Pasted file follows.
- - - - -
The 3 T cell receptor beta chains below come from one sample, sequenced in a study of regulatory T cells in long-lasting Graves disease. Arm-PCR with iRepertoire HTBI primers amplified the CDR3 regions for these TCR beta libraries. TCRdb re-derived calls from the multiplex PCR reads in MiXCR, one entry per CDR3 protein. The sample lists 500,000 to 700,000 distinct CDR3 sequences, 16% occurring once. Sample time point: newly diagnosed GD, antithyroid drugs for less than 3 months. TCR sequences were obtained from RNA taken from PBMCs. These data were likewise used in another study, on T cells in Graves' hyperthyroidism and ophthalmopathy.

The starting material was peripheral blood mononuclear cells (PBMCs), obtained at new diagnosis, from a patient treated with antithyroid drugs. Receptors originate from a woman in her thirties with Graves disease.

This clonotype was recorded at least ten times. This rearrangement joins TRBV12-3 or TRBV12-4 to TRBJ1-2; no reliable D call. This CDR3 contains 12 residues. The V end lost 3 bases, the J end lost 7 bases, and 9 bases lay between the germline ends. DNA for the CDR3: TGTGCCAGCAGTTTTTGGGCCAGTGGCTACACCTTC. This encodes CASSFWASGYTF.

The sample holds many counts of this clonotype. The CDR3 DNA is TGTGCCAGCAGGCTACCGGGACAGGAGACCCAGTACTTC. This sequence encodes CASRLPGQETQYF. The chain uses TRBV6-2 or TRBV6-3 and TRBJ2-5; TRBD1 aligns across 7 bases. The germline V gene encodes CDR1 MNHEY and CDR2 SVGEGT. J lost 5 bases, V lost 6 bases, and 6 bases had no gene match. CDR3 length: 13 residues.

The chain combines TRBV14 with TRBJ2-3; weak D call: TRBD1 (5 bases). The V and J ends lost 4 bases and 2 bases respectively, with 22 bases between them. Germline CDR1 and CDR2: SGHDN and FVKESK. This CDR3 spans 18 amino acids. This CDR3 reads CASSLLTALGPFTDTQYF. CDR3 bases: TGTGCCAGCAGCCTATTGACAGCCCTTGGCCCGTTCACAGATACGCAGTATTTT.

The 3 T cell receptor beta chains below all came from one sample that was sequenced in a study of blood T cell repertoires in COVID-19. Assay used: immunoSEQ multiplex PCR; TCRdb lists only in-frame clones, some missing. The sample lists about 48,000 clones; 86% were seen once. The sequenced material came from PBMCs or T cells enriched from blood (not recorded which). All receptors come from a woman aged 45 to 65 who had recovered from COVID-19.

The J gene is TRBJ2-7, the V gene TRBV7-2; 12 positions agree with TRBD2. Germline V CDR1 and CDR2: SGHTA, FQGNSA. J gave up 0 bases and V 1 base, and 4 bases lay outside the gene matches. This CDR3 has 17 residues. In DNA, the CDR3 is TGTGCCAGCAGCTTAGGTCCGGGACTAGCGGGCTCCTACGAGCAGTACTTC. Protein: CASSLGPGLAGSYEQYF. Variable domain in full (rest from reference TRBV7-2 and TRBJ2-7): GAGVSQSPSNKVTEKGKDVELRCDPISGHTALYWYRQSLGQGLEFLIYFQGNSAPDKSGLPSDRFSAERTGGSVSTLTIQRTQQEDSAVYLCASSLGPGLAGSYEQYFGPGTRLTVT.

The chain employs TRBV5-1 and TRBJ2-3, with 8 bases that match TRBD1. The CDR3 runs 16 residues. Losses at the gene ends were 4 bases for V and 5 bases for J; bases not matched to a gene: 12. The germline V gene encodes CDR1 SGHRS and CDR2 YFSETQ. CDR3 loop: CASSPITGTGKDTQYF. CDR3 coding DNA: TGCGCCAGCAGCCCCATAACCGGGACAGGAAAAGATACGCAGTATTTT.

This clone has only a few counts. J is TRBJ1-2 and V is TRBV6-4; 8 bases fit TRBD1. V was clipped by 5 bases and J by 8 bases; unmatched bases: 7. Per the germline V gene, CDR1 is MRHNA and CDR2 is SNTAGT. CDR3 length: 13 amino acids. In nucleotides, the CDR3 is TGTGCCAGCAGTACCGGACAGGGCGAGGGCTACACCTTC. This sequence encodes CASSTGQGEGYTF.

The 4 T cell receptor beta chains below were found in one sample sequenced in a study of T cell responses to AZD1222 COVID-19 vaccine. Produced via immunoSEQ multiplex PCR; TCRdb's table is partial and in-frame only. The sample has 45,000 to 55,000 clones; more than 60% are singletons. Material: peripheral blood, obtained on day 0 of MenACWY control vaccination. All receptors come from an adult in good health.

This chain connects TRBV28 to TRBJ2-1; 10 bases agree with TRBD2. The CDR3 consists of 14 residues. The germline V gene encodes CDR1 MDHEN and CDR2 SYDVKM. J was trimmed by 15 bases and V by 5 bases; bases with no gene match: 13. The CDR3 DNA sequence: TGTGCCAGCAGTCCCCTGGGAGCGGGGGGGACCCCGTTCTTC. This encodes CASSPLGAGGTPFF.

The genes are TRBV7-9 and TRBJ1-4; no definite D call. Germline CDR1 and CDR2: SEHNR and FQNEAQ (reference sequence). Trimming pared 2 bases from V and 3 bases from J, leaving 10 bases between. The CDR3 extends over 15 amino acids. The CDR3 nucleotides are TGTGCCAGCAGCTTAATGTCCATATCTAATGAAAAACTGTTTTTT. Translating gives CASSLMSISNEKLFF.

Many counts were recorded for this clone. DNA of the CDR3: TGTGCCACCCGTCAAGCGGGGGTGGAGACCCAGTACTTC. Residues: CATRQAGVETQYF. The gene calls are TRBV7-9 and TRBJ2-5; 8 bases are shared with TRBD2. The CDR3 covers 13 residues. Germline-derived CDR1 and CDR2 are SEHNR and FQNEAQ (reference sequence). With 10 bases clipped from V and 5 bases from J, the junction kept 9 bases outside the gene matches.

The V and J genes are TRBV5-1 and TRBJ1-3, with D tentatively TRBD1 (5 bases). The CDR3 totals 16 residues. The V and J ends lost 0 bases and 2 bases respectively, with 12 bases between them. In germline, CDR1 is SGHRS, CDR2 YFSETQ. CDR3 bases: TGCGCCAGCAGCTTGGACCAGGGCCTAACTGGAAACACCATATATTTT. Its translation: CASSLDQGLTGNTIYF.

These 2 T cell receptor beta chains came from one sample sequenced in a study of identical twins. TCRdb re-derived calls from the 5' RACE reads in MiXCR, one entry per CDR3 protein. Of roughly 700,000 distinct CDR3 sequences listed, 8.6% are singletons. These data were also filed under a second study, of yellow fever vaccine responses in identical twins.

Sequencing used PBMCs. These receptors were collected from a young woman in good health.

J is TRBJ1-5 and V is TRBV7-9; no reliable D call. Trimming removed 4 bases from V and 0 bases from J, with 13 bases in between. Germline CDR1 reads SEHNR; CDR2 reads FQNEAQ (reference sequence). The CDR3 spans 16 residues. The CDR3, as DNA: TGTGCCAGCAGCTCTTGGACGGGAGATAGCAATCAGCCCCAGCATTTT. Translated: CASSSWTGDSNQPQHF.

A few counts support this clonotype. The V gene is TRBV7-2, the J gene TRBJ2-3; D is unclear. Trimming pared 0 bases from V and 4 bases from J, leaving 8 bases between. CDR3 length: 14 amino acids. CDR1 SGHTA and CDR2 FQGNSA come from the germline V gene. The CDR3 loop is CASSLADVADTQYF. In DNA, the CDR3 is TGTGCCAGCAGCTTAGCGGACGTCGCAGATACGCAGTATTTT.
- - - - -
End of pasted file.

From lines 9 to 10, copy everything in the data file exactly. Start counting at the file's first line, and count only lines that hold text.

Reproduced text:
This clone has only a few counts. J is TRBJ1-2 and V is TRBV6-4; 8 bases fit TRBD1. V was clipped by 5 bases and J by 8 bases; unmatched bases: 7. Per the germline V gene, CDR1 is MRHNA and CDR2 is SNTAGT. CDR3 length: 13 amino acids. In nucleotides, the CDR3 is TGTGCCAGCAGTACCGGACAGGGCGAGGGCTACACCTTC. This sequence encodes CASSTGQGEGYTF.

The 4 T cell receptor beta chains below were found in one sample sequenced in a study of T cell responses to AZD1222 COVID-19 vaccine. Produced via immunoSEQ multiplex PCR; TCRdb's table is partial and in-frame only. The sample has 45,000 to 55,000 clones; more than 60% are singletons. Material: peripheral blood, obtained on day 0 of MenACWY control vaccination. All receptors come from an adult in good health.